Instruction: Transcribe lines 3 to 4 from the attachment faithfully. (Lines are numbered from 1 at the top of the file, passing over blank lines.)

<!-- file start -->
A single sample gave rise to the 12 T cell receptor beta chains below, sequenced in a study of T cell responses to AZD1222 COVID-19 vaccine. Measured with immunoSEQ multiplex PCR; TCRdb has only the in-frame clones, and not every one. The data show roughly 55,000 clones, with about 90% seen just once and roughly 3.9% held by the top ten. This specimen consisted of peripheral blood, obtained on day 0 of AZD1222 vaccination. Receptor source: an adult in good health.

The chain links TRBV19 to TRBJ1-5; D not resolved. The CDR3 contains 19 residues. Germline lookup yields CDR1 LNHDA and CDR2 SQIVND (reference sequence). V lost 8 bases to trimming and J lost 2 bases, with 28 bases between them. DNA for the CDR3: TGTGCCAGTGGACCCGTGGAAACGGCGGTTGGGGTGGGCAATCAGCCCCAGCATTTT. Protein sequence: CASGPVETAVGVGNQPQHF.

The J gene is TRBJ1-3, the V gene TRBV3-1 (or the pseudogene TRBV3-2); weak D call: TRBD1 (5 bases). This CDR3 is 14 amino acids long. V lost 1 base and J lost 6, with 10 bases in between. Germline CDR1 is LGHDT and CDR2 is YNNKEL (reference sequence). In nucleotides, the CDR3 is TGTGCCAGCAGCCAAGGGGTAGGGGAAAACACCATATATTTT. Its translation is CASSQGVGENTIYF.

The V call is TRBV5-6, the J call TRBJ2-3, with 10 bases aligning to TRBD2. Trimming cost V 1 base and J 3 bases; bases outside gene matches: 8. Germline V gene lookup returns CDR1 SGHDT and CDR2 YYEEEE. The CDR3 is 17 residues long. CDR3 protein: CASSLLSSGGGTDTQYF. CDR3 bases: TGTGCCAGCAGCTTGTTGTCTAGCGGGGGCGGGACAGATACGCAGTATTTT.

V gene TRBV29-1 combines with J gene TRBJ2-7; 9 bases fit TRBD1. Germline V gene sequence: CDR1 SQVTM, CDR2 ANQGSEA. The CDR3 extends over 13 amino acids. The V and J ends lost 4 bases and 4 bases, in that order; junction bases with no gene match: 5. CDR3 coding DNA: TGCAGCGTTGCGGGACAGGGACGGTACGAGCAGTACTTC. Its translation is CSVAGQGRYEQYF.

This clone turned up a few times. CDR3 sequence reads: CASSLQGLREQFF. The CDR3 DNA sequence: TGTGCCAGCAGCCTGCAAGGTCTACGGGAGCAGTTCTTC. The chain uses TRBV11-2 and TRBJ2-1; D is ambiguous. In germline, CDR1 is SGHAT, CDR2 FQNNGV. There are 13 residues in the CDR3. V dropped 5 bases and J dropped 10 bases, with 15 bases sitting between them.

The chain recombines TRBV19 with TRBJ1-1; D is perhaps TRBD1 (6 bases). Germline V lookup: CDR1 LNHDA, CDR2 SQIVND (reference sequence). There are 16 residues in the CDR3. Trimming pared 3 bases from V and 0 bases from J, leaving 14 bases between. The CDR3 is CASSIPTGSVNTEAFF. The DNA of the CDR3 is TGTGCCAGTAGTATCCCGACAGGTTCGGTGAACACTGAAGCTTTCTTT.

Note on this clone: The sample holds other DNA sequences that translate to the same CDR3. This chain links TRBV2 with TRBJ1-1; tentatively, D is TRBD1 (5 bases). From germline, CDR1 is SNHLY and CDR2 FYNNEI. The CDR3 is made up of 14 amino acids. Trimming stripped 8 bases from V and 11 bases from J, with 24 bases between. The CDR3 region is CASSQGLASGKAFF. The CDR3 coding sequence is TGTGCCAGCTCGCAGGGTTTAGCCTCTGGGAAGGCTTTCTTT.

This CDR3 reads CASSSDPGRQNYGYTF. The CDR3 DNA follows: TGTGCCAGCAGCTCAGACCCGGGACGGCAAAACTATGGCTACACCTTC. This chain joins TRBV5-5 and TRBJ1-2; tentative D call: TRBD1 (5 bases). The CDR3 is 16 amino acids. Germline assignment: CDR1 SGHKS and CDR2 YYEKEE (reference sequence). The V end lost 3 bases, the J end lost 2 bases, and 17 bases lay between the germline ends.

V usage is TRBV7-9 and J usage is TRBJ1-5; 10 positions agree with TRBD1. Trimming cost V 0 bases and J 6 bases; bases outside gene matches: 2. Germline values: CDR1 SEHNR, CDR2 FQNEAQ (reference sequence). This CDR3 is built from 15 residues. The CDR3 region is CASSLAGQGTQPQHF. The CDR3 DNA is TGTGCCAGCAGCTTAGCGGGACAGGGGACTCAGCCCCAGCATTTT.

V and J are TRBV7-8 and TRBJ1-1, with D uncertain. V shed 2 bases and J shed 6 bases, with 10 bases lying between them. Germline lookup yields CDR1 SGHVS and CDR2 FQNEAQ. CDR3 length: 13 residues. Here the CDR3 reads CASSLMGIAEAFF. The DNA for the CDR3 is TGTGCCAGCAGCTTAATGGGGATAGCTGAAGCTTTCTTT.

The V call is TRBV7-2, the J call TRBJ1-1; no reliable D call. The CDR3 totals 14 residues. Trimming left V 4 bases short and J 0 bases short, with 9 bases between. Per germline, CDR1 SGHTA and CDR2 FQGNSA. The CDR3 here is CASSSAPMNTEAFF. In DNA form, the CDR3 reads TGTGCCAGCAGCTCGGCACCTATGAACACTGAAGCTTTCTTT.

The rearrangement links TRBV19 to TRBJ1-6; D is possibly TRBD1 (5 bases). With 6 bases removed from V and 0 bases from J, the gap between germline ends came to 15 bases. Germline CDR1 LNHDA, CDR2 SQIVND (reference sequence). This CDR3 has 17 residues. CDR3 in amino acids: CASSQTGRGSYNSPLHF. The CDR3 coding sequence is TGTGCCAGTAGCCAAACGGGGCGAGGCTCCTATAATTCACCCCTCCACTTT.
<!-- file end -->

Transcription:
The J gene is TRBJ1-3, the V gene TRBV3-1 (or the pseudogene TRBV3-2); weak D call: TRBD1 (5 bases). This CDR3 is 14 amino acids long. V lost 1 base and J lost 6, with 10 bases in between. Germline CDR1 is LGHDT and CDR2 is YNNKEL (reference sequence). In nucleotides, the CDR3 is TGTGCCAGCAGCCAAGGGGTAGGGGAAAACACCATATATTTT. Its translation is CASSQGVGENTIYF.

The V call is TRBV5-6, the J call TRBJ2-3, with 10 bases aligning to TRBD2. Trimming cost V 1 base and J 3 bases; bases outside gene matches: 8. Germline V gene lookup returns CDR1 SGHDT and CDR2 YYEEEE. The CDR3 is 17 residues long. CDR3 protein: CASSLLSSGGGTDTQYF. CDR3 bases: TGTGCCAGCAGCTTGTTGTCTAGCGGGGGCGGGACAGATACGCAGTATTTT.